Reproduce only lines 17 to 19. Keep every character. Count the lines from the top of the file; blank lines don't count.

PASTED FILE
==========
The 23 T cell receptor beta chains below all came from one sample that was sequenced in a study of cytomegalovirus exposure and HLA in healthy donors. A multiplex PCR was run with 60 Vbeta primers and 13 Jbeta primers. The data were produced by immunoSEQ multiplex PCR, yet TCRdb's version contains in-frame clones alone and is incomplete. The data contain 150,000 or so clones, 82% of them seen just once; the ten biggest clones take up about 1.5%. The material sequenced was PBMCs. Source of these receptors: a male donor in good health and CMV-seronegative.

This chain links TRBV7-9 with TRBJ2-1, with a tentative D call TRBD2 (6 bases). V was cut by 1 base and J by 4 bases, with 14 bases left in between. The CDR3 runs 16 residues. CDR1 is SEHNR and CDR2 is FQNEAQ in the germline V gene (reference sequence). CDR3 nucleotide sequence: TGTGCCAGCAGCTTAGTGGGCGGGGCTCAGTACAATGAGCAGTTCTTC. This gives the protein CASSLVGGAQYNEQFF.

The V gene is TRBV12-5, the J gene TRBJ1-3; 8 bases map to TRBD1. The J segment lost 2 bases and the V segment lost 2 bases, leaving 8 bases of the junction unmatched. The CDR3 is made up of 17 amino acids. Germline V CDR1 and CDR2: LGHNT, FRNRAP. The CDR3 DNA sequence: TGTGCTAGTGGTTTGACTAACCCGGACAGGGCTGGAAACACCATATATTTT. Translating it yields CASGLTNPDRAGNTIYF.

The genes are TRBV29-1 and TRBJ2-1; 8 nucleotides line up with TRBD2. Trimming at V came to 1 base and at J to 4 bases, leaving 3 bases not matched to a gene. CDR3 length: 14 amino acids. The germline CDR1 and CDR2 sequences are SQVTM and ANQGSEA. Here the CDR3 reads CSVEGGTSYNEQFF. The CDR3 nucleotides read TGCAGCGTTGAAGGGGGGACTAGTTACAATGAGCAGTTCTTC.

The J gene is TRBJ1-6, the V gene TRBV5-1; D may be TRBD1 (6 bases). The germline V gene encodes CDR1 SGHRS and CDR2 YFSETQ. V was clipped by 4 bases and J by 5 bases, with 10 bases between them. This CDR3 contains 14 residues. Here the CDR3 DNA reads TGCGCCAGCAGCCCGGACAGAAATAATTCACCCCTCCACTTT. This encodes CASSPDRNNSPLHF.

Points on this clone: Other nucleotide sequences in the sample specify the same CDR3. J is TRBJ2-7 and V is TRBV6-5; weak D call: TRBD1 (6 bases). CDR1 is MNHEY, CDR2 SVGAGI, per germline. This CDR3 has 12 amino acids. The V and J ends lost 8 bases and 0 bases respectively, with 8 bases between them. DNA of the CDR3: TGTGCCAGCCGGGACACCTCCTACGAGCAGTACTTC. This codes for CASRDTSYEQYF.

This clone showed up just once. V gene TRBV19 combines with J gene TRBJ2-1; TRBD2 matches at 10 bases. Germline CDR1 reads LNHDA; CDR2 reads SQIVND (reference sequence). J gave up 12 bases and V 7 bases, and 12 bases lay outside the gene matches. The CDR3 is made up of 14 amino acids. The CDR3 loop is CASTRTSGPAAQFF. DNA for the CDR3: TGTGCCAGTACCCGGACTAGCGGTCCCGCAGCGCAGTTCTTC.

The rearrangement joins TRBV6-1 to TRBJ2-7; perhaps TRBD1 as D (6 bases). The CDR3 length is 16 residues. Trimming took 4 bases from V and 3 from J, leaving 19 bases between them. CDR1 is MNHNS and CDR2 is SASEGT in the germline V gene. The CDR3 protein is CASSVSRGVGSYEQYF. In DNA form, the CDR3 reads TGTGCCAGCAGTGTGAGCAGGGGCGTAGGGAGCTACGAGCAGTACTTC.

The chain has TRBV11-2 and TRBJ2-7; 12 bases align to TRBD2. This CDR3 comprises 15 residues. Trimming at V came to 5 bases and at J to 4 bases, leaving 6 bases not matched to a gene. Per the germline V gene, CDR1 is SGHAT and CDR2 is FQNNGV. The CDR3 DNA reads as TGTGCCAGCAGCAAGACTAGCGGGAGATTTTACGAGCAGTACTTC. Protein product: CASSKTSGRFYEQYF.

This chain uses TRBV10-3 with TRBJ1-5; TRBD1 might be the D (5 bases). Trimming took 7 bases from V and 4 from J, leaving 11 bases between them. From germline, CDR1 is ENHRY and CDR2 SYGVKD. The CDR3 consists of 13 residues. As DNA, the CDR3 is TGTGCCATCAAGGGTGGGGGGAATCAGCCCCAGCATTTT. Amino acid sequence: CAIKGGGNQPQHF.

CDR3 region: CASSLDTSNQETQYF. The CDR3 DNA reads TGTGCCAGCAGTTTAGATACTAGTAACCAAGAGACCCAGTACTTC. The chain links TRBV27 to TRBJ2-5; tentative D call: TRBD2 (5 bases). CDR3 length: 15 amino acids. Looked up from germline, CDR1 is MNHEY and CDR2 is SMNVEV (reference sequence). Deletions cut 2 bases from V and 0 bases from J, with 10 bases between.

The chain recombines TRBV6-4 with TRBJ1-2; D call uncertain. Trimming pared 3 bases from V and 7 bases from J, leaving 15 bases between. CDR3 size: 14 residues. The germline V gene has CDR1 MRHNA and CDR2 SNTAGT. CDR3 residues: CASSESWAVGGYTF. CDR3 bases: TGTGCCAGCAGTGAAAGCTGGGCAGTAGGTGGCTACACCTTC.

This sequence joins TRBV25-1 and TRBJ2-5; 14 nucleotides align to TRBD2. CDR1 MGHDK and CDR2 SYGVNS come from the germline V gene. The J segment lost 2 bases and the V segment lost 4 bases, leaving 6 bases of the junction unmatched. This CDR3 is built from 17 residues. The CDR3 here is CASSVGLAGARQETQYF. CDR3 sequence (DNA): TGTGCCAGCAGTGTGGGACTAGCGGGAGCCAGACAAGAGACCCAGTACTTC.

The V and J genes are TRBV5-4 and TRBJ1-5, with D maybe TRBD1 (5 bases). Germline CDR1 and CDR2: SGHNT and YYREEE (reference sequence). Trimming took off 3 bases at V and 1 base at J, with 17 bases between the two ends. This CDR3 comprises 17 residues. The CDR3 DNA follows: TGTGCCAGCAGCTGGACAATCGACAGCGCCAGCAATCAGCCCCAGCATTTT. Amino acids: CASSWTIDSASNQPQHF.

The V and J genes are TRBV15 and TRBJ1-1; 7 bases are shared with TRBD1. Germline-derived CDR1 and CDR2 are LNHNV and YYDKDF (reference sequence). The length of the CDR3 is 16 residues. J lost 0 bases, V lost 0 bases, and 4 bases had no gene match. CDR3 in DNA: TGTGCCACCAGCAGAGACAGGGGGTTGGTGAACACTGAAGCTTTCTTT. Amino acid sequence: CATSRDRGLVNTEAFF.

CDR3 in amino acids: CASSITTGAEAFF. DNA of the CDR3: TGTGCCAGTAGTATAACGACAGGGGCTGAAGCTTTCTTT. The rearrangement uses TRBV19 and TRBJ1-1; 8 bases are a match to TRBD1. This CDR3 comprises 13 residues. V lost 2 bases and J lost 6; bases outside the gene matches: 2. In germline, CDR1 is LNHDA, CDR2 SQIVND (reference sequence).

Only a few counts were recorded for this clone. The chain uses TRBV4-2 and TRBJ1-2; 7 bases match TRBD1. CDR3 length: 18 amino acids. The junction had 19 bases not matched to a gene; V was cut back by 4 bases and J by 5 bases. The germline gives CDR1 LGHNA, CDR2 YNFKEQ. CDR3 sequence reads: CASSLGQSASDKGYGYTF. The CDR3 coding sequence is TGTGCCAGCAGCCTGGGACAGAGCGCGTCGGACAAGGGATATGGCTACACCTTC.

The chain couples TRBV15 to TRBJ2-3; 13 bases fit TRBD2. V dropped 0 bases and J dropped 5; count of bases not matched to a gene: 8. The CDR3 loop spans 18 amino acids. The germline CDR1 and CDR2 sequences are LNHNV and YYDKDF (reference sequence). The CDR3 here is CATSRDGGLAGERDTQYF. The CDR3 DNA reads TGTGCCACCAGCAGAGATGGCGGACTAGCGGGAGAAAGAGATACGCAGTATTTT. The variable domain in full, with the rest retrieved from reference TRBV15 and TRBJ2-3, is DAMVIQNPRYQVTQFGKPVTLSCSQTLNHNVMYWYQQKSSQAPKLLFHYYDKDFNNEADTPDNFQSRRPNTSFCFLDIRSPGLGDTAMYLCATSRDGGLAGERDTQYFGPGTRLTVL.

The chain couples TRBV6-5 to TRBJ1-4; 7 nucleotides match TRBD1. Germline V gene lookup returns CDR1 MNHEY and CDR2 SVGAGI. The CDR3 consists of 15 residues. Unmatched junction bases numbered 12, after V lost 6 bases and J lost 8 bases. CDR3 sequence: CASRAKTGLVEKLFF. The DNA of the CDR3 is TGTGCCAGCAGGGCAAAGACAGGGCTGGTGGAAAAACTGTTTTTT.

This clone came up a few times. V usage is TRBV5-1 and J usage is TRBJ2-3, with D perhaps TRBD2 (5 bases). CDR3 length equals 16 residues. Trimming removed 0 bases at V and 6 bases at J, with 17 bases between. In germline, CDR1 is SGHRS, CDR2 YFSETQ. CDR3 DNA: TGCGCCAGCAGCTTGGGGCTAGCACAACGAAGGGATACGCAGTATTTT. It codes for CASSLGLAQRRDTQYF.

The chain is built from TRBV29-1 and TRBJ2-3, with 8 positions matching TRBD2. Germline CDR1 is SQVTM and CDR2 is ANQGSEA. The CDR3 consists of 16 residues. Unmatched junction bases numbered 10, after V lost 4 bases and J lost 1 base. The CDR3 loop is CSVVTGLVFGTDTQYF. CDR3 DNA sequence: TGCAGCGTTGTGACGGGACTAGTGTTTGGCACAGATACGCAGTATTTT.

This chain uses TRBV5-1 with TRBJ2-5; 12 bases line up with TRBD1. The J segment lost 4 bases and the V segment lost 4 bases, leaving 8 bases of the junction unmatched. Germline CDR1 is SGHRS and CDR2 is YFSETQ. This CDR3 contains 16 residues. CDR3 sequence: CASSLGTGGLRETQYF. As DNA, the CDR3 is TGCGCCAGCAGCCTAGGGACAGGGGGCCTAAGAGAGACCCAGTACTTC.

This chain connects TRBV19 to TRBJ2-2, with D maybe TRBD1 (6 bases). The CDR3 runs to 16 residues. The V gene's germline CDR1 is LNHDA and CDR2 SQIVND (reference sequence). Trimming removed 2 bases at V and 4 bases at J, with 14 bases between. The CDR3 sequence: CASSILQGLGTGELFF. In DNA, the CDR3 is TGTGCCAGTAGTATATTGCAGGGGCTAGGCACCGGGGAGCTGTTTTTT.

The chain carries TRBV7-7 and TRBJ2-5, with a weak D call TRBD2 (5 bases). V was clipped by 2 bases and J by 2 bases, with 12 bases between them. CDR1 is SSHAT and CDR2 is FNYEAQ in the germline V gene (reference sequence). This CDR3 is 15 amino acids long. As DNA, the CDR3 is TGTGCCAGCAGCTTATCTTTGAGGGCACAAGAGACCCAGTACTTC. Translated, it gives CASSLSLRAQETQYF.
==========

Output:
Only a few counts were recorded for this clone. The chain uses TRBV4-2 and TRBJ1-2; 7 bases match TRBD1. CDR3 length: 18 amino acids. The junction had 19 bases not matched to a gene; V was cut back by 4 bases and J by 5 bases. The germline gives CDR1 LGHNA, CDR2 YNFKEQ. CDR3 sequence reads: CASSLGQSASDKGYGYTF. The CDR3 coding sequence is TGTGCCAGCAGCCTGGGACAGAGCGCGTCGGACAAGGGATATGGCTACACCTTC.

The chain couples TRBV15 to TRBJ2-3; 13 bases fit TRBD2. V dropped 0 bases and J dropped 5; count of bases not matched to a gene: 8. The CDR3 loop spans 18 amino acids. The germline CDR1 and CDR2 sequences are LNHNV and YYDKDF (reference sequence). The CDR3 here is CATSRDGGLAGERDTQYF. The CDR3 DNA reads TGTGCCACCAGCAGAGATGGCGGACTAGCGGGAGAAAGAGATACGCAGTATTTT. The variable domain in full, with the rest retrieved from reference TRBV15 and TRBJ2-3, is DAMVIQNPRYQVTQFGKPVTLSCSQTLNHNVMYWYQQKSSQAPKLLFHYYDKDFNNEADTPDNFQSRRPNTSFCFLDIRSPGLGDTAMYLCATSRDGGLAGERDTQYFGPGTRLTVL.

The chain couples TRBV6-5 to TRBJ1-4; 7 nucleotides match TRBD1. Germline V gene lookup returns CDR1 MNHEY and CDR2 SVGAGI. The CDR3 consists of 15 residues. Unmatched junction bases numbered 12, after V lost 6 bases and J lost 8 bases. CDR3 sequence: CASRAKTGLVEKLFF. The DNA of the CDR3 is TGTGCCAGCAGGGCAAAGACAGGGCTGGTGGAAAAACTGTTTTTT.